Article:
WRITING ABOUT BIGFOOT: A TRICKY PROPOSITION, a guest post by Patrick C. Greene


Back when I first conceived of my novel Progeny, I realized there were potential pitfalls. I had in fact, been warned away from the topic.  
As it happened the guy who issued the warning was less-than-knowledgeable on the subject of both mythical monsters and apparently, despite being a screenwriter, about writing in general. He asserted that no one cares about bigfoot. Seeing dozens of books and movies hitting the markets every month that featured the hairy monster, I was sure he was at least partially wrong.
In the early going, whenever people asked what the book was about, I tended to be furtive in telling them, preferring to emphasize the human elements, as I did in writing it. But after the first few conversations, I realized just how wrong my "friend" had been. These days, when people ask, I can just respond "Bigfoot" and the interest level is instant and palpable.
My point: writing is a very personal thing, and if you are interested in a topic that's all the reason you need to write about it. That's no guarantee of success of course—unless you measure success the way I do, which is first and foremost based on how much I enjoy writing about something. Friends and family members generally mean well when offering advice about writing. But even if they are writers, it doesn't mean their advice is good. In the famous words of William Goldman: "No one knows anything."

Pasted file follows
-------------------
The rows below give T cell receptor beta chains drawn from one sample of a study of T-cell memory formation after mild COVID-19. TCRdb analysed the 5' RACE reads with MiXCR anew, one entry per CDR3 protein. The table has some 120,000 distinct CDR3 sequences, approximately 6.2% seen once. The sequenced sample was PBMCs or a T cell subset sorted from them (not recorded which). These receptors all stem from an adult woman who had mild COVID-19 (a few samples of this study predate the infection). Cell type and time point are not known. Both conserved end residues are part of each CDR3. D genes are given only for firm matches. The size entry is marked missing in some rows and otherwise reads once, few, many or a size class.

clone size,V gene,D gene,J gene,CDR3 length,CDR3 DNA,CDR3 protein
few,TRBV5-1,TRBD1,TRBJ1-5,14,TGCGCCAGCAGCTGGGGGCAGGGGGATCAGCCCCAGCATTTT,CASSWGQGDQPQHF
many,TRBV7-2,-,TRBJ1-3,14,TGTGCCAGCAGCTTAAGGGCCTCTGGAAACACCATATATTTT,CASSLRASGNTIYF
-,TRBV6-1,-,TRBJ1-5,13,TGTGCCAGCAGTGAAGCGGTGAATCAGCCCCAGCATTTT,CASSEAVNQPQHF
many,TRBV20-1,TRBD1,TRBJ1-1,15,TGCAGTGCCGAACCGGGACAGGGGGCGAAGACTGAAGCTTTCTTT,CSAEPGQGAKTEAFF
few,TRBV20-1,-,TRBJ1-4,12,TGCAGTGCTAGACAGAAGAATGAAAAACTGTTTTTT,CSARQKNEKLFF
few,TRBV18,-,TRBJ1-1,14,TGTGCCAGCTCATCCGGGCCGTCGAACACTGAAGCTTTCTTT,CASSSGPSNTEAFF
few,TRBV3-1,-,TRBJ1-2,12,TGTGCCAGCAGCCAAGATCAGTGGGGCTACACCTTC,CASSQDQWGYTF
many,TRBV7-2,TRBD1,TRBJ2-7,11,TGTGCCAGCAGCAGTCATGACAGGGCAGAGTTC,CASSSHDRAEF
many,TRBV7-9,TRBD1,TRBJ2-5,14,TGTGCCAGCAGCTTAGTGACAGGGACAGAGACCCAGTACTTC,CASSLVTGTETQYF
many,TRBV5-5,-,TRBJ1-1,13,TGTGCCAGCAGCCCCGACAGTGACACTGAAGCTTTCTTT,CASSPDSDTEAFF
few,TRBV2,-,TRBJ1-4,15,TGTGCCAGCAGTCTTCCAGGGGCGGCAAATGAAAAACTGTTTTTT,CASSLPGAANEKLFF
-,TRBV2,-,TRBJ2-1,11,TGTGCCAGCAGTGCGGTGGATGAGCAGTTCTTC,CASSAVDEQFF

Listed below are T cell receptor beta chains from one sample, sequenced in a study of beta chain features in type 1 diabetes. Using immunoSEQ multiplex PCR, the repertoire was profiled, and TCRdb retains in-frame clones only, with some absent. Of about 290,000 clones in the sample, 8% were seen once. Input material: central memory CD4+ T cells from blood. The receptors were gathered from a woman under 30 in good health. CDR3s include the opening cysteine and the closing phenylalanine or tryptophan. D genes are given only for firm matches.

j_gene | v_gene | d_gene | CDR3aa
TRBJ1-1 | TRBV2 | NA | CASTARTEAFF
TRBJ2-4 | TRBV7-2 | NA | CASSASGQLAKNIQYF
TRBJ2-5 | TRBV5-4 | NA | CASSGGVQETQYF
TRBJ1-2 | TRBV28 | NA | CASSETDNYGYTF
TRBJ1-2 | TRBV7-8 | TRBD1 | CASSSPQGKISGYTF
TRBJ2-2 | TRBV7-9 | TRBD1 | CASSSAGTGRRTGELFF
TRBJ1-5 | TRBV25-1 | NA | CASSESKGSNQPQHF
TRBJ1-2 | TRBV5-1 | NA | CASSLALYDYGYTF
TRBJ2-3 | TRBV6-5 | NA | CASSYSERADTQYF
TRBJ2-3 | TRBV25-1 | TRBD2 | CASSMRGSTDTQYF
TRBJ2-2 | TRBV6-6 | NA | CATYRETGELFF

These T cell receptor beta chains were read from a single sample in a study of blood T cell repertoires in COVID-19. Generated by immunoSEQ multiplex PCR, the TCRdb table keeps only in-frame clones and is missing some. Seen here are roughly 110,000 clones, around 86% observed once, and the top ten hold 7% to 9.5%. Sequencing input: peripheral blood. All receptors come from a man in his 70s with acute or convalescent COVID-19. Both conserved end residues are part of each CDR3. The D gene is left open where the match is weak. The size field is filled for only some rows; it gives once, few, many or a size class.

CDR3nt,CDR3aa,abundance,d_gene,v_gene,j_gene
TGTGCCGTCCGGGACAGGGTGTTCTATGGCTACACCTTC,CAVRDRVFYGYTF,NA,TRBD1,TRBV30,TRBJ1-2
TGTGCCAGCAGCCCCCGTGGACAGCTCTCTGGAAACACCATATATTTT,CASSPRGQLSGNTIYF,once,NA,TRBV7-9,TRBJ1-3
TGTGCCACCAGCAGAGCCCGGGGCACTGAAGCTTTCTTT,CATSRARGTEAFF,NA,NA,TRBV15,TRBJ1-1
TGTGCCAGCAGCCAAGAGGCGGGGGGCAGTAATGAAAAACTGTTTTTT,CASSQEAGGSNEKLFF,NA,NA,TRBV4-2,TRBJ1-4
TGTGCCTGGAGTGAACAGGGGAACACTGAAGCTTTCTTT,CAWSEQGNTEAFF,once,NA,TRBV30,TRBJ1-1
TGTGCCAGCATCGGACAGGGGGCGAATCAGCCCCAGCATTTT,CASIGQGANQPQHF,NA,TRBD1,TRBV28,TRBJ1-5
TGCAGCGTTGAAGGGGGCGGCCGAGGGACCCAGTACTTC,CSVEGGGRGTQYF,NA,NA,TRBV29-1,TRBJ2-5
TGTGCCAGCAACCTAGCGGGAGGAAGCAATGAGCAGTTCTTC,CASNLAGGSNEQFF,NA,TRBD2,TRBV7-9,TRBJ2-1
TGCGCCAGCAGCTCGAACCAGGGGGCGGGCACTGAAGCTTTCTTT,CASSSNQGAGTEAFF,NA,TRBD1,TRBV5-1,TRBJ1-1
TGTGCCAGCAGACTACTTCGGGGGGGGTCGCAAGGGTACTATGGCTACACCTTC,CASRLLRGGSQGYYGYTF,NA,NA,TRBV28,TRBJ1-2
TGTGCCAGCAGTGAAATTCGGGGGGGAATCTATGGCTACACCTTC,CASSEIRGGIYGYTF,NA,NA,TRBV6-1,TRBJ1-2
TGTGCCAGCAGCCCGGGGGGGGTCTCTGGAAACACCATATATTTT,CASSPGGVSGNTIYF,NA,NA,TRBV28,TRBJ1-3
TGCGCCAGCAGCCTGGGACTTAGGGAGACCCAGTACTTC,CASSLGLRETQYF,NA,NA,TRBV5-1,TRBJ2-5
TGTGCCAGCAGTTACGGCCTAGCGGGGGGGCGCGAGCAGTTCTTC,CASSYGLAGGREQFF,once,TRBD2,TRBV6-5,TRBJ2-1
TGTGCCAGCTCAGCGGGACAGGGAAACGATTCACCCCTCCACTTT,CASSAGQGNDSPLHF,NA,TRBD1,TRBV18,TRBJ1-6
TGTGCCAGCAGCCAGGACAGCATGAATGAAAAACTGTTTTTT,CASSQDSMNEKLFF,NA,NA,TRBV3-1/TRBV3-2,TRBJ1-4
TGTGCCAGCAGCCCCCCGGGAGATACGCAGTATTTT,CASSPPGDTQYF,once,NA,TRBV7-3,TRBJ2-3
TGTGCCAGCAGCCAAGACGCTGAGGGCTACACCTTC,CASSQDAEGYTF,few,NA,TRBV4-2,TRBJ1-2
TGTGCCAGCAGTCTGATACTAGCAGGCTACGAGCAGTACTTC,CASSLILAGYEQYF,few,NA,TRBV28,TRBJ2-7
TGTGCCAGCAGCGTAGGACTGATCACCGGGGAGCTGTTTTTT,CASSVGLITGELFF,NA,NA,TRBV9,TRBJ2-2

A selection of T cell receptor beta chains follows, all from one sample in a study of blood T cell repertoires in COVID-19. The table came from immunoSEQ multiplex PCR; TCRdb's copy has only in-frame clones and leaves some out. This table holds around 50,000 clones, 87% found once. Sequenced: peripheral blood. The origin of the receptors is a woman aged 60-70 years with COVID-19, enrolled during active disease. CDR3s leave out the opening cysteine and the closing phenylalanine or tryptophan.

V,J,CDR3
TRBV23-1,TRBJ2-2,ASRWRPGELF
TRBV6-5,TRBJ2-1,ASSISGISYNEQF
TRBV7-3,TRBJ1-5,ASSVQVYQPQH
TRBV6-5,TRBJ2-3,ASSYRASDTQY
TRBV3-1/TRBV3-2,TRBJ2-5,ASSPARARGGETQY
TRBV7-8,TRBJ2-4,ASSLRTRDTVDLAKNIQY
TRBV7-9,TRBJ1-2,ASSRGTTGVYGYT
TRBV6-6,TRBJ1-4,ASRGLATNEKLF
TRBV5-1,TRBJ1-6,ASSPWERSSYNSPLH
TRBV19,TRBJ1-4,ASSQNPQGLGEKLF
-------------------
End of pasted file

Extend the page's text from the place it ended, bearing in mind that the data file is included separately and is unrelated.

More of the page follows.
Author Bio
Some dark serendipity plopped a young Patrick Greene in front of a series of ever stranger films-and experiences-in his formative years, leading to a unique viewpoint. His odd interests have led to pursuits in film acting, paranormal investigation, martial arts, quantum physics, bizarre folklore and eastern philosophy. These elements flavor his screenplays and fiction works, often leading to strange and unexpected detours designed to keep viewers and readers on their toes.
Literary influences range from Poe to Clive Barker to John Keel to a certain best-selling Bangorian. Suspense, irony, and outrageously surreal circumstances test the characters who populate his work, taking them and the reader on a grandly bizarre journey into the furthest realms of darkness. The uneasy notion that reality itself is not only relative but indeed elastic- is the hallmark of Greene’s writing.
Living in the rural periphery of Asheville North Carolina with his wife, youngest son Gavin and an ever-growing army of cats, Greene still trains in martial arts when he’s not giving birth to demons via his pen and keyboard.

Links:
Amazon buy link: http://www.amazon.com/Progeny-ebook/dp/B009U6VFEK/ref=sr_1_1_bnp_1_kin?ie=UTF8&qid=1366910642&sr=8-1&keywords=progeny
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